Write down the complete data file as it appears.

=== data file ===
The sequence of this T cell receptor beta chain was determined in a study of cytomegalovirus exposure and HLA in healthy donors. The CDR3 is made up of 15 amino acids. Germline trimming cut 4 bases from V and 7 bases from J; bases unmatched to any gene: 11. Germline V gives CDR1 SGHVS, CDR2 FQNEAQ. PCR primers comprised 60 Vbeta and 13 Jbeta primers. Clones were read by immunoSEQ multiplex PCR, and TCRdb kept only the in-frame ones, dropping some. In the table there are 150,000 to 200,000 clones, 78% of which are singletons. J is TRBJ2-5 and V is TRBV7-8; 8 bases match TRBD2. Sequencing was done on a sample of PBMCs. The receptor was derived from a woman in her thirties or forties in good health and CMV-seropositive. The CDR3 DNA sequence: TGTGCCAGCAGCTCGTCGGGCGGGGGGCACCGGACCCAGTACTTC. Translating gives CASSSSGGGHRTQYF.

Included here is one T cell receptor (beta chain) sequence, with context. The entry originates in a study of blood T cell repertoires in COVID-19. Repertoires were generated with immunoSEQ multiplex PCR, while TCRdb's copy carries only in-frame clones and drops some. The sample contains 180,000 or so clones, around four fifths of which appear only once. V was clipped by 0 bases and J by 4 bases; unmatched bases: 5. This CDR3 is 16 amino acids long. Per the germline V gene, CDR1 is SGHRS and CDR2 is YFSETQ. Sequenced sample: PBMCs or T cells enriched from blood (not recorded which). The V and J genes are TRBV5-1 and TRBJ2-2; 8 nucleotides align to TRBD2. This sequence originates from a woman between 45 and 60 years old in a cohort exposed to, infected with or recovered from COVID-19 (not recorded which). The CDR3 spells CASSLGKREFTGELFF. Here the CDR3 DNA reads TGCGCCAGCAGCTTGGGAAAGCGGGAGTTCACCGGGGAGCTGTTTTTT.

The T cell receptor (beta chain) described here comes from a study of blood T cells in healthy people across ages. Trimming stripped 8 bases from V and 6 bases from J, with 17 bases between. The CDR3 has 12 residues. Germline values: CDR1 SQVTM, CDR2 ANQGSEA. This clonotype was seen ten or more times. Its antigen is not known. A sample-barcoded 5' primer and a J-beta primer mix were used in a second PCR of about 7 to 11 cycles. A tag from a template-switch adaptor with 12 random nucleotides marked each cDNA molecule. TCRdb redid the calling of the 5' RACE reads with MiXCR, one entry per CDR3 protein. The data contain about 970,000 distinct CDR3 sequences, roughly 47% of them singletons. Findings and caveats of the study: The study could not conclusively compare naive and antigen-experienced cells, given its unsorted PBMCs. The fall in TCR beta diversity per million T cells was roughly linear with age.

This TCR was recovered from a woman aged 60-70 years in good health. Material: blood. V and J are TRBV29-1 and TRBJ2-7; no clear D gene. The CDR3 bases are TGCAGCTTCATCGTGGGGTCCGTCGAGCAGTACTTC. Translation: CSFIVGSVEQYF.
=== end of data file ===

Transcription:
The sequence of this T cell receptor beta chain was determined in a study of cytomegalovirus exposure and HLA in healthy donors. The CDR3 is made up of 15 amino acids. Germline trimming cut 4 bases from V and 7 bases from J; bases unmatched to any gene: 11. Germline V gives CDR1 SGHVS, CDR2 FQNEAQ. PCR primers comprised 60 Vbeta and 13 Jbeta primers. Clones were read by immunoSEQ multiplex PCR, and TCRdb kept only the in-frame ones, dropping some. In the table there are 150,000 to 200,000 clones, 78% of which are singletons. J is TRBJ2-5 and V is TRBV7-8; 8 bases match TRBD2. Sequencing was done on a sample of PBMCs. The receptor was derived from a woman in her thirties or forties in good health and CMV-seropositive. The CDR3 DNA sequence: TGTGCCAGCAGCTCGTCGGGCGGGGGGCACCGGACCCAGTACTTC. Translating gives CASSSSGGGHRTQYF.

Included here is one T cell receptor (beta chain) sequence, with context. The entry originates in a study of blood T cell repertoires in COVID-19. Repertoires were generated with immunoSEQ multiplex PCR, while TCRdb's copy carries only in-frame clones and drops some. The sample contains 180,000 or so clones, around four fifths of which appear only once. V was clipped by 0 bases and J by 4 bases; unmatched bases: 5. This CDR3 is 16 amino acids long. Per the germline V gene, CDR1 is SGHRS and CDR2 is YFSETQ. Sequenced sample: PBMCs or T cells enriched from blood (not recorded which). The V and J genes are TRBV5-1 and TRBJ2-2; 8 nucleotides align to TRBD2. This sequence originates from a woman between 45 and 60 years old in a cohort exposed to, infected with or recovered from COVID-19 (not recorded which). The CDR3 spells CASSLGKREFTGELFF. Here the CDR3 DNA reads TGCGCCAGCAGCTTGGGAAAGCGGGAGTTCACCGGGGAGCTGTTTTTT.

The T cell receptor (beta chain) described here comes from a study of blood T cells in healthy people across ages. Trimming stripped 8 bases from V and 6 bases from J, with 17 bases between. The CDR3 has 12 residues. Germline values: CDR1 SQVTM, CDR2 ANQGSEA. This clonotype was seen ten or more times. Its antigen is not known. A sample-barcoded 5' primer and a J-beta primer mix were used in a second PCR of about 7 to 11 cycles. A tag from a template-switch adaptor with 12 random nucleotides marked each cDNA molecule. TCRdb redid the calling of the 5' RACE reads with MiXCR, one entry per CDR3 protein. The data contain about 970,000 distinct CDR3 sequences, roughly 47% of them singletons. Findings and caveats of the study: The study could not conclusively compare naive and antigen-experienced cells, given its unsorted PBMCs. The fall in TCR beta diversity per million T cells was roughly linear with age.

This TCR was recovered from a woman aged 60-70 years in good health. Material: blood. V and J are TRBV29-1 and TRBJ2-7; no clear D gene. The CDR3 bases are TGCAGCTTCATCGTGGGGTCCGTCGAGCAGTACTTC. Translation: CSFIVGSVEQYF.